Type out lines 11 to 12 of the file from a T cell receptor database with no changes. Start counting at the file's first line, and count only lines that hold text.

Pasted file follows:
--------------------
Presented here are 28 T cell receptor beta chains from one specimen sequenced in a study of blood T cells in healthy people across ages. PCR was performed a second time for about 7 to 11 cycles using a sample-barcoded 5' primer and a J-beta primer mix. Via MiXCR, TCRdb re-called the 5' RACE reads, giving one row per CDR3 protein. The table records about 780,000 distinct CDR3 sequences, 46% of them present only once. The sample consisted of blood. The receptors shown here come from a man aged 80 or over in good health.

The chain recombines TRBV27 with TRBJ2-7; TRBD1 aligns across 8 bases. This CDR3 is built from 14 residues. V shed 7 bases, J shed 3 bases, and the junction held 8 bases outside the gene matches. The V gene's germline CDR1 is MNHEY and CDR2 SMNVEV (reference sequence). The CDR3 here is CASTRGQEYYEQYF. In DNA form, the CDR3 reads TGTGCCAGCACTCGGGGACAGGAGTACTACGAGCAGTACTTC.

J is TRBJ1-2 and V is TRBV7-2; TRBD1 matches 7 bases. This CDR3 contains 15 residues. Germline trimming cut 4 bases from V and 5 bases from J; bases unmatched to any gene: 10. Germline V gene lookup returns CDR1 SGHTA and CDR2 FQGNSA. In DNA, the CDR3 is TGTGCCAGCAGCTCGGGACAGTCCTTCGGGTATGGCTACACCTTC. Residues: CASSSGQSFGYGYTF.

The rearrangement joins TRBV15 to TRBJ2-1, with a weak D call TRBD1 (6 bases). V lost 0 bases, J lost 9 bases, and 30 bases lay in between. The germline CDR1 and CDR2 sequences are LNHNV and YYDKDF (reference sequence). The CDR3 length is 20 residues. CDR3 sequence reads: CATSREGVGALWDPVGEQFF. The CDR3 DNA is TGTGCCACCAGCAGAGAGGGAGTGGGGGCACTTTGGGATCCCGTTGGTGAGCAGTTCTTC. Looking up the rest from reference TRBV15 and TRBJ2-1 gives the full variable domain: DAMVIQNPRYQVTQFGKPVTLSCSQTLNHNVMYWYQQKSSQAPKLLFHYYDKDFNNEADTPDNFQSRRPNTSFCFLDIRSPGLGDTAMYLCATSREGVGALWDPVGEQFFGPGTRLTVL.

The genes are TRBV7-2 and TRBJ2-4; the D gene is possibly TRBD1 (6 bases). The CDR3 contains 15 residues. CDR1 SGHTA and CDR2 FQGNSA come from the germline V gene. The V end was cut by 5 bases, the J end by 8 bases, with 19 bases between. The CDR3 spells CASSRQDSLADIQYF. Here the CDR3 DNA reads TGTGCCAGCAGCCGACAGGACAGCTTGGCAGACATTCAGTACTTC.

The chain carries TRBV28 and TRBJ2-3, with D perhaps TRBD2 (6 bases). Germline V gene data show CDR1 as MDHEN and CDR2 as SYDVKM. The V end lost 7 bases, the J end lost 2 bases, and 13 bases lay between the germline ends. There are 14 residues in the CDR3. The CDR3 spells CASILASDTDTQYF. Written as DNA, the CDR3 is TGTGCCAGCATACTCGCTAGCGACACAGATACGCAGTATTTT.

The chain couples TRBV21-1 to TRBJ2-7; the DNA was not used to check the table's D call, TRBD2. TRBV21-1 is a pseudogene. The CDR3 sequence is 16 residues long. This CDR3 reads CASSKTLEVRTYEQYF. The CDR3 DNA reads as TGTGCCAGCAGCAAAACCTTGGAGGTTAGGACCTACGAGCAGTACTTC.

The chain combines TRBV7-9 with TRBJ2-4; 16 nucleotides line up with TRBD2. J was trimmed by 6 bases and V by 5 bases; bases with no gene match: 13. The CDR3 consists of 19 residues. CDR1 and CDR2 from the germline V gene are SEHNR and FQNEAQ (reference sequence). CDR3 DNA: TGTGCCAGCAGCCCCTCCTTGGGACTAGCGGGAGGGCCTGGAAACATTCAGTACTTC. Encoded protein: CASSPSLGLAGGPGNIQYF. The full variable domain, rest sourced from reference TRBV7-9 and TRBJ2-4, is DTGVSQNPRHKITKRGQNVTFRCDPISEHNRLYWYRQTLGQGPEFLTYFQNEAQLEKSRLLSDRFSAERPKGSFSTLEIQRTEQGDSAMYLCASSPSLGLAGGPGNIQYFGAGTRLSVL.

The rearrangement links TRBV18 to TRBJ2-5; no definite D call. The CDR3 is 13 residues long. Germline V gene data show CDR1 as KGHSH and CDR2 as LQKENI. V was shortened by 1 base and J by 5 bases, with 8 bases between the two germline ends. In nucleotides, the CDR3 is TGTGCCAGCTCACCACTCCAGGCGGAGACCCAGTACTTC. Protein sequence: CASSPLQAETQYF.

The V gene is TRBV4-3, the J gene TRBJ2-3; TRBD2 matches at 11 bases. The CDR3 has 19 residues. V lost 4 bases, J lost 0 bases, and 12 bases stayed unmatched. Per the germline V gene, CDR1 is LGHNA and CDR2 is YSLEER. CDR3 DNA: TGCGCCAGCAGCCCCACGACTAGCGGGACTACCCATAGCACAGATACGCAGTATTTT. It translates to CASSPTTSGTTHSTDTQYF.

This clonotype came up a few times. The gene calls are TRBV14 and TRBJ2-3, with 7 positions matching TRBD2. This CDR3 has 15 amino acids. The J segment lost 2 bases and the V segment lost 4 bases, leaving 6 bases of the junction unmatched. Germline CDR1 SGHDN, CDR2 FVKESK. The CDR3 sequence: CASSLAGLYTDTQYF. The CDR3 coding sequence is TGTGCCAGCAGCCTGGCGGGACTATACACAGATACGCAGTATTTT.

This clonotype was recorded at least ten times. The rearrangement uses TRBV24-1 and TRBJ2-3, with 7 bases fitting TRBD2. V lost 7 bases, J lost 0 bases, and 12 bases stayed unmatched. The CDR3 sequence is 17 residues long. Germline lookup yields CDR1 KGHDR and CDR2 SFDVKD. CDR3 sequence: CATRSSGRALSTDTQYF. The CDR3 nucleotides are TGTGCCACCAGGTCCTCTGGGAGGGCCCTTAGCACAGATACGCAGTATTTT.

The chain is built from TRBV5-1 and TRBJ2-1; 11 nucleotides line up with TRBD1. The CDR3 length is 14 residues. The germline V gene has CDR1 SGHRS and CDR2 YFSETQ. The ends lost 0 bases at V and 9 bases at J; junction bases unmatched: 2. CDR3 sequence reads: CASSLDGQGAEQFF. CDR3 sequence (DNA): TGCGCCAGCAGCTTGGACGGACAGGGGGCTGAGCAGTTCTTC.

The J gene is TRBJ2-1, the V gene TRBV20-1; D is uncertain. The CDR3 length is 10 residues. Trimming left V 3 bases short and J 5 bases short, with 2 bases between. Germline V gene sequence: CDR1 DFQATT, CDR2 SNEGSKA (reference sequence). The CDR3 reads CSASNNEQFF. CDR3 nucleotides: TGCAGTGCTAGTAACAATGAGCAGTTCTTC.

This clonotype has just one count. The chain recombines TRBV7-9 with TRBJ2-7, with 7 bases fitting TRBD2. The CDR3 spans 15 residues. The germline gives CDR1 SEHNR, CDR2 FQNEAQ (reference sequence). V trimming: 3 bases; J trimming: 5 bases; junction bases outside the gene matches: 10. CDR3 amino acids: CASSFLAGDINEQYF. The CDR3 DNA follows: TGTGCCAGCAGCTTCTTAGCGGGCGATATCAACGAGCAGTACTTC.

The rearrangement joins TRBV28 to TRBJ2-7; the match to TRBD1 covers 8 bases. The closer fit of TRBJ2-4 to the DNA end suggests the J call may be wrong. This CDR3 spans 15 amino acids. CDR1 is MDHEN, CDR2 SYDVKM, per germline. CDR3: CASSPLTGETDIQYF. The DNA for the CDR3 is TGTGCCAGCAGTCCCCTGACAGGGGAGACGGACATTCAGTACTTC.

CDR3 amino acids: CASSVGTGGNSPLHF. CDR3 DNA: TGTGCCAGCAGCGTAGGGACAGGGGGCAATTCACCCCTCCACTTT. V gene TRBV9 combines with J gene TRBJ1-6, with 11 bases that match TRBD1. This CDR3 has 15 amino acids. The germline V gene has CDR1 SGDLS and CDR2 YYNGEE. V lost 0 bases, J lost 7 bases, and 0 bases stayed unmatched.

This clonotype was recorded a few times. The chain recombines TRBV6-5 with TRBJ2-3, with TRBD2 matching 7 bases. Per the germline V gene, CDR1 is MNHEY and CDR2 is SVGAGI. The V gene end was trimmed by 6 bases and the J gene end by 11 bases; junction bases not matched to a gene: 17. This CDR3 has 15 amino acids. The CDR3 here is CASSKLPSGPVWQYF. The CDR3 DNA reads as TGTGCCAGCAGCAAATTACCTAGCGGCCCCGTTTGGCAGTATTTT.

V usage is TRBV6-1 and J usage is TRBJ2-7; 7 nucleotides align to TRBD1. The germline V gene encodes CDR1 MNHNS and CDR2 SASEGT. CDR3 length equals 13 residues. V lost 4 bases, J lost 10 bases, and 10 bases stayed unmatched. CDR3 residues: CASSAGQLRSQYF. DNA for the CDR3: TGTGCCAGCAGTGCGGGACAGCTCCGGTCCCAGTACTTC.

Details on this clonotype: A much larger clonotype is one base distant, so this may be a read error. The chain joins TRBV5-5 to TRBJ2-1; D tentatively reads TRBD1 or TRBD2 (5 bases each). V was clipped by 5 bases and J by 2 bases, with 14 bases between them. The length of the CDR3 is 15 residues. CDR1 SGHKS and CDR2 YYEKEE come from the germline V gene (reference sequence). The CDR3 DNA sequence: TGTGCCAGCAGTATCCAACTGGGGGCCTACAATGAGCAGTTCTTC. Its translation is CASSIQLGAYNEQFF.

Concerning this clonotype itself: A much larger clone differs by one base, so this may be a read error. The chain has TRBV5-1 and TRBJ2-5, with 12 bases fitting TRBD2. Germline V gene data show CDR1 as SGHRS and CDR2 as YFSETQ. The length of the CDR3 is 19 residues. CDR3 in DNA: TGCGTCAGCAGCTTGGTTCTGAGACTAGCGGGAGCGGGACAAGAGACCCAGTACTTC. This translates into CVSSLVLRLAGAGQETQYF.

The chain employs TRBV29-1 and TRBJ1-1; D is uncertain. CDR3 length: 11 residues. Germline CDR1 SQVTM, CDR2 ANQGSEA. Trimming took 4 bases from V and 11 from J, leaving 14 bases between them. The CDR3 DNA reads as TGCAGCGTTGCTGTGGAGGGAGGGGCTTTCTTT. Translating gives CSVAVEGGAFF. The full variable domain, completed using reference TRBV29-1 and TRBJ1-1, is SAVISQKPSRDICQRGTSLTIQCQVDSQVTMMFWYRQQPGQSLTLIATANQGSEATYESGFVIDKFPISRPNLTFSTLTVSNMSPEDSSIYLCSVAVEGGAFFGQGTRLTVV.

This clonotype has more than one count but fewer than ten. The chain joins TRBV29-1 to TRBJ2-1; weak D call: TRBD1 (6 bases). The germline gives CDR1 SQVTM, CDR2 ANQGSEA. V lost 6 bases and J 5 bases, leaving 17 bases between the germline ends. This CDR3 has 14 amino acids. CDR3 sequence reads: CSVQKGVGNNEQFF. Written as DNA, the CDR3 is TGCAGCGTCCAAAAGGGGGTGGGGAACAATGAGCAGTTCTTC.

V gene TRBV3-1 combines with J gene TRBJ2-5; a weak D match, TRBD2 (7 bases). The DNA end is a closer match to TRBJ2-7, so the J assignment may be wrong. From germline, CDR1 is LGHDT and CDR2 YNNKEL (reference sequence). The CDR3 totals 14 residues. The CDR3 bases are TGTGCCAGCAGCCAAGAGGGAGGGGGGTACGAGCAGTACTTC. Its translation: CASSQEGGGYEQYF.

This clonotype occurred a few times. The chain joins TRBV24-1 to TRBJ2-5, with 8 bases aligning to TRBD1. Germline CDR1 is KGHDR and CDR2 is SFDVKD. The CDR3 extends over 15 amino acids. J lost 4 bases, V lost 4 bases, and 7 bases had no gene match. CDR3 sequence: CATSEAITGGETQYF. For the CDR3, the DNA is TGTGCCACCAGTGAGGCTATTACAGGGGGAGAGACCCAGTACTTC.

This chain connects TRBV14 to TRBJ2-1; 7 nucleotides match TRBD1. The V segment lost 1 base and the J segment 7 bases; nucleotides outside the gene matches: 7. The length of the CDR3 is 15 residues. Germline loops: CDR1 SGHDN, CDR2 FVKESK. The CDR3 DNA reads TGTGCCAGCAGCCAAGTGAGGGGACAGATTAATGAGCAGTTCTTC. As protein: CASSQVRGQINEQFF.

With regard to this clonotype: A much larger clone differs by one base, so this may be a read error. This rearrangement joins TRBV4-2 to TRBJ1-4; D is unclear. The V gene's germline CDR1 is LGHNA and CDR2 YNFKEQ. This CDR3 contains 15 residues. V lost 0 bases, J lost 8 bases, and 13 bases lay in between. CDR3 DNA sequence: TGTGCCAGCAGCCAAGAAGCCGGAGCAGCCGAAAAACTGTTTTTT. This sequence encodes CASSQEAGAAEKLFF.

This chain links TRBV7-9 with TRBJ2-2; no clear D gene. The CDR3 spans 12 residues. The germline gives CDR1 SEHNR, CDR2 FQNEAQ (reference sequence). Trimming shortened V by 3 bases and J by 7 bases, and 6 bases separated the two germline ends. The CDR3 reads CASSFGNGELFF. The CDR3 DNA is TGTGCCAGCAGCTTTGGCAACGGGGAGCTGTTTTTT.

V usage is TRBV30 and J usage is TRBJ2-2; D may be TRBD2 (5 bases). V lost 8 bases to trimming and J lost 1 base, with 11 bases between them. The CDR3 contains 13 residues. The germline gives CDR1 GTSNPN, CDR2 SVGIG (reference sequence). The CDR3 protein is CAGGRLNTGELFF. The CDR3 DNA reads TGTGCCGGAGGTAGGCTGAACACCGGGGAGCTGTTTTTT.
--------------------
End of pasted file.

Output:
This clonotype came up a few times. The gene calls are TRBV14 and TRBJ2-3, with 7 positions matching TRBD2. This CDR3 has 15 amino acids. The J segment lost 2 bases and the V segment lost 4 bases, leaving 6 bases of the junction unmatched. Germline CDR1 SGHDN, CDR2 FVKESK. The CDR3 sequence: CASSLAGLYTDTQYF. The CDR3 coding sequence is TGTGCCAGCAGCCTGGCGGGACTATACACAGATACGCAGTATTTT.

This clonotype was recorded at least ten times. The rearrangement uses TRBV24-1 and TRBJ2-3, with 7 bases fitting TRBD2. V lost 7 bases, J lost 0 bases, and 12 bases stayed unmatched. The CDR3 sequence is 17 residues long. Germline lookup yields CDR1 KGHDR and CDR2 SFDVKD. CDR3 sequence: CATRSSGRALSTDTQYF. The CDR3 nucleotides are TGTGCCACCAGGTCCTCTGGGAGGGCCCTTAGCACAGATACGCAGTATTTT.